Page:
How do Viruses and Bacteria Cause Disease?
Published on the 29 September 2016
Published on the 29 September 2016
Bacteria and viruses are microbes (germs) which are very different to each other in structure and function.
Bacteria can grow on cell-free media; they have rigid cell walls that are susceptible to the action of antibiotics and they can be seen (and smelled) growing in colonies on agar plates, or in Gram or other stains when looked at under the microscope.
Viruses, however, are 10 to 100 times smaller than bacteria. They cannot be seen in stains except with an electron microscope and they can only grow in artificial media containing living cells. They have a different structure (morphology) to bacteria and are not susceptible to antibiotics.
In spite of these important structural and cultural differences, both bacteria and viruses can cause disease in similar ways: they invade and multiply within the host by evading the immune system.
Try listing all the viruses you know, the diseases they cause, and their associated symptoms to remind you of their variety and complexity.
Viruses tend to target specific tissues (cells) in the host.
For example, the influenza virus has a predilection for the respiratory tract, hepatitis viruses target the liver, poliovirus targets the motor neurones of the spinal cord and rotavirus multiplies in the gut. Symptoms of a viral infection may be subtle and nonspecific or specific and suggestive of the causative agent.
Dengue virus, Ross river virus, measles and rubella infections are associated with fever and a widespread red rash, chicken pox and herpes simplex viruses are associated with blistering, often localised, rashes; and hepatitis viruses cause liver damage and jaundice.
Bacteria tend to be less tissue-specific and non-discriminatory than viruses and can cause a variety of infections once they have invaded the host.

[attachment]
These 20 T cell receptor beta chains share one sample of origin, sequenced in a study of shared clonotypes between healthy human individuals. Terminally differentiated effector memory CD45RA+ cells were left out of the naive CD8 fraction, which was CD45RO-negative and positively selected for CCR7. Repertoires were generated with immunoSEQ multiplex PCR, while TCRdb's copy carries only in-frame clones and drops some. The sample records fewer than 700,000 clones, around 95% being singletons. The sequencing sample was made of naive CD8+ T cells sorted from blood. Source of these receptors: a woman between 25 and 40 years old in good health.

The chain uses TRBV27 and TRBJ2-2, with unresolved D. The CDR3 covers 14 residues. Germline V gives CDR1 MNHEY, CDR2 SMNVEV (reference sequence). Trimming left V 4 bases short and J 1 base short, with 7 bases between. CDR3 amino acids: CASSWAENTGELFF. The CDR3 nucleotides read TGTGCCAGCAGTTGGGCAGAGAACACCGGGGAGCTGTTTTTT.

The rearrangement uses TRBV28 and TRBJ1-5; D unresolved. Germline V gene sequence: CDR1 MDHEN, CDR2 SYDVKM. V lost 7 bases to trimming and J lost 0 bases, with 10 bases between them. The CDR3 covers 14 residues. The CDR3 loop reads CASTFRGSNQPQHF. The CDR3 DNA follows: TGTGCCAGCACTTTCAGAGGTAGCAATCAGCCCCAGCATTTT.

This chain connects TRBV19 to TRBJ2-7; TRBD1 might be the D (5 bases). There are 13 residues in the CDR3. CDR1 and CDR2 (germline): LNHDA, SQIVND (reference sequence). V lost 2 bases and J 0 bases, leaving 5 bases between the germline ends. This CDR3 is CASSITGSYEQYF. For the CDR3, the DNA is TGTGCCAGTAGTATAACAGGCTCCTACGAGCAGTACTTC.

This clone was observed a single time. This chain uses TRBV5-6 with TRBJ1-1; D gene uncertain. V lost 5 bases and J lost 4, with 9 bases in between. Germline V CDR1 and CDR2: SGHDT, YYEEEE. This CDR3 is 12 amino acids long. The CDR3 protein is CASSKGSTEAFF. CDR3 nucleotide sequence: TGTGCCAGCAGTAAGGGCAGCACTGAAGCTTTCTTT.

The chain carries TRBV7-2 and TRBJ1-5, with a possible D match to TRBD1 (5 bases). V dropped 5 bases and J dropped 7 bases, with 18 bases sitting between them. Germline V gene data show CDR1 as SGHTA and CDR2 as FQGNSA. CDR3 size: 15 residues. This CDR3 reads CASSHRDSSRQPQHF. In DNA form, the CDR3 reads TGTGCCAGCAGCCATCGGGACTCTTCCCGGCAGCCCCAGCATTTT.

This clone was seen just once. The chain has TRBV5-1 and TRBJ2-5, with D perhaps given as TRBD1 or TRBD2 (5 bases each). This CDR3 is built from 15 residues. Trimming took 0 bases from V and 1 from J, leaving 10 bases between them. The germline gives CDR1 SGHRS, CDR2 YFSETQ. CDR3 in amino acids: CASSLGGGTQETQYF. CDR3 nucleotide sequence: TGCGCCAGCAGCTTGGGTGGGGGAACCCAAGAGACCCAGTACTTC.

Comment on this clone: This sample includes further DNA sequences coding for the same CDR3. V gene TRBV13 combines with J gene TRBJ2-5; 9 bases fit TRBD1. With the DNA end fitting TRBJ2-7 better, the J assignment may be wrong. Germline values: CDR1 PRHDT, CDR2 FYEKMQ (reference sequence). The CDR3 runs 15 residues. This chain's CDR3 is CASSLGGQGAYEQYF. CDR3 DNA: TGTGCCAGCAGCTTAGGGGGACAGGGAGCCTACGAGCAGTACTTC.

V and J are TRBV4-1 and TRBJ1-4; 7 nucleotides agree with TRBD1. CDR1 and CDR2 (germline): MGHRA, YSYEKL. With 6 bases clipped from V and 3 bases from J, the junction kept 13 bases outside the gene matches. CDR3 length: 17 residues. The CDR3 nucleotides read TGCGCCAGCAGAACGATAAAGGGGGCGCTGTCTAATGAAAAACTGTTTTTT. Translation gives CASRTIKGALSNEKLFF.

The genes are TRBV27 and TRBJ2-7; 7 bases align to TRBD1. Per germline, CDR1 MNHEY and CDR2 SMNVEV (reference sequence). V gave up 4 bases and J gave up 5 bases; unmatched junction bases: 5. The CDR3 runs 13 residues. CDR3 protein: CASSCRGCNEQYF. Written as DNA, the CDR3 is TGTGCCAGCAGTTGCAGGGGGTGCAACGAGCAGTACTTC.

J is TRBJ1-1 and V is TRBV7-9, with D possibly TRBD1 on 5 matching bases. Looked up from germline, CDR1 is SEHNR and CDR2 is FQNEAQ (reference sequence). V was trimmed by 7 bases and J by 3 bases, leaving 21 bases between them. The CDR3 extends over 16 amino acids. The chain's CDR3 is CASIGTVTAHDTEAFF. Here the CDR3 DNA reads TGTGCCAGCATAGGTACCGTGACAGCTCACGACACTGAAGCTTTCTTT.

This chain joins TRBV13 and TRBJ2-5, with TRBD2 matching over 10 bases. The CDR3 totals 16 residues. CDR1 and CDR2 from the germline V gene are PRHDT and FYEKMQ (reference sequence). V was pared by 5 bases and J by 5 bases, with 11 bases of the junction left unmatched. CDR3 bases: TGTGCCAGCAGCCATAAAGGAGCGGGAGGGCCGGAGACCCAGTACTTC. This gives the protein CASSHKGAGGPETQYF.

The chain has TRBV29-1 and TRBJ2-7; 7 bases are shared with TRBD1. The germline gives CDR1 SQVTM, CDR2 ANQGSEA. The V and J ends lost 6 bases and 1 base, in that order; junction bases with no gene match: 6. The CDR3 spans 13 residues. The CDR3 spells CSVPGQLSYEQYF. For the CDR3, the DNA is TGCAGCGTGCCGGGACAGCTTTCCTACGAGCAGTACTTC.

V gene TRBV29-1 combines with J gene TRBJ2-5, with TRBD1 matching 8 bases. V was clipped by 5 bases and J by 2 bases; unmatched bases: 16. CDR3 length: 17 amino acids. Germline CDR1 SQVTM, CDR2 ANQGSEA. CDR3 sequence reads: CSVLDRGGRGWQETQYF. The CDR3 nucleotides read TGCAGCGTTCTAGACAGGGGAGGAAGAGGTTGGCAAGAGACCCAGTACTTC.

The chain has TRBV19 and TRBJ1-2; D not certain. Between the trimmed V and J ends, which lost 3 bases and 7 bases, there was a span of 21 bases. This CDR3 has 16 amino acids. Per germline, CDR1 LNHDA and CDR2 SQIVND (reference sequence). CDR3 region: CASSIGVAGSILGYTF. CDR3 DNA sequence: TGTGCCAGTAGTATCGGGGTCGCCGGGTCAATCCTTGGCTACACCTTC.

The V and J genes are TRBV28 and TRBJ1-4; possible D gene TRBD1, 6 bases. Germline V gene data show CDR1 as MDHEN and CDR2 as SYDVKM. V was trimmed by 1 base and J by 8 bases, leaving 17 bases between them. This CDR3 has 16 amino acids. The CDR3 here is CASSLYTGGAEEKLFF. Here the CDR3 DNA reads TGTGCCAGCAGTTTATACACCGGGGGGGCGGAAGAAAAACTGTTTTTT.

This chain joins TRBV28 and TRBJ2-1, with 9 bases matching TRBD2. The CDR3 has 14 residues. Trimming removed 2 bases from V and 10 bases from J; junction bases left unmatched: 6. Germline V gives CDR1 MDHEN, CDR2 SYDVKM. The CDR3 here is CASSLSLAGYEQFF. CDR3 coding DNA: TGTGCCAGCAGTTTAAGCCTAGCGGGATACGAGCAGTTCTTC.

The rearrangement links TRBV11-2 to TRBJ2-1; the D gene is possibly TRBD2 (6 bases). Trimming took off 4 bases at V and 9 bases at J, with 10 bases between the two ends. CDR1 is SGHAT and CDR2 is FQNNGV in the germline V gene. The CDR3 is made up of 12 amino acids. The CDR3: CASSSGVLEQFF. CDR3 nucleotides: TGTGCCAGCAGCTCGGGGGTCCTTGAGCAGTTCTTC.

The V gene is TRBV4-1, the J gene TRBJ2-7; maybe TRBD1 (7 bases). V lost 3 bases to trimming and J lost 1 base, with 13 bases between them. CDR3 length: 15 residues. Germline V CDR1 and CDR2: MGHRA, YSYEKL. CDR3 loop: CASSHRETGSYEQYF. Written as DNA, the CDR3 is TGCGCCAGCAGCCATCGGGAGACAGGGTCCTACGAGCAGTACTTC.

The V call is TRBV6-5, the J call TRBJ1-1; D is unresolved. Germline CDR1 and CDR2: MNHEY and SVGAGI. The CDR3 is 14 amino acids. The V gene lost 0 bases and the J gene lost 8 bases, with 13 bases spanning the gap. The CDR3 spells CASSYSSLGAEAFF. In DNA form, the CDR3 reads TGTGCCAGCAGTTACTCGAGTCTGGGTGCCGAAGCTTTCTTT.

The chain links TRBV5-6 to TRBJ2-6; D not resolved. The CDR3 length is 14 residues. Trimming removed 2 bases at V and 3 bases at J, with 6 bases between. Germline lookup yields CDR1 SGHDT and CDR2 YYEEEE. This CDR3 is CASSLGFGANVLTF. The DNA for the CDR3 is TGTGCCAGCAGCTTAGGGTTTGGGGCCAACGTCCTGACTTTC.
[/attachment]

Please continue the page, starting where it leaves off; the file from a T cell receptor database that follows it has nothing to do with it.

These bacterial infections are often manifested by the presence of pus wherever the bacteria settle, and systemic symptoms such as fevers, chills, pain, swelling and loss of function occur when bacteria invade and multiply.
For bacteria and viruses to cause disease they must first colonise the patient.
Once they have invaded the host they can multiply readily. If the host is immune to the virus or bacteria due to previous exposure or vaccination, these organisms may not be able to cause disease. The person’s immune system detects their presence and eliminates them.
However, if there is an imbalance in the host (e.g. the person is immune-compromised or non-immune), the microbe is virulent. Small numbers are capable of causing illness, however if there is exposure to large numbers of microbes that can paralyse or overcome the immune system, and the host is a nutritious target, then disease may result.
Bacteria and viruses do not have brains to organise their attack on the host. Their threat lies in their ability to multiply quickly (in around 20 minutes for most bacteria). Moreover, they can rapidly change their molecular structure by mutation or selection to ensure their survival in adverse conditions.
It is vital for healthcare professionals to be especially aware of the dangers of viruses and bacteria to avoid contamination and the risk of spreading infection to vulnerable patients.
We can protect ourselves from many viral and bacterial diseases by using the vaccines that have been developed to boost our immunity so that we are not vulnerable when exposed to these microbes. We can also practice avoidance techniques by using personal protective equipment (PPE) to protect our skin and mucous membranes from contact with these organisms. Thirdly, we should wash our hands regularly to ensure that any microbes that we have picked up inadvertently from the environment do not get a chance to be inhaled, inoculated or ingested.
I challenge you to incorporate these strategic actions into your practice and help others to understand and adopt similar safe living strategies.
Compare the viral infections you know with the common bacterial infections you see in practice (e.g. abscesses, wound infections and urinary tract infections). Think about the similarities and differences between bacterial and viral infections.
Joan Faoagali qualified as a specialist pathologist in Dunedin, NZ, and held roles including Director of Microbiology at Christchurch Hospital, Royal Brisbane Hospital, and the Princess Alexandra Hospital. She held a high interest in the prudent use of antibiotics, prevention of cross-infection, vaccination and the appropriate use and interpretation of pathology tests. She sadly died in January, 2017.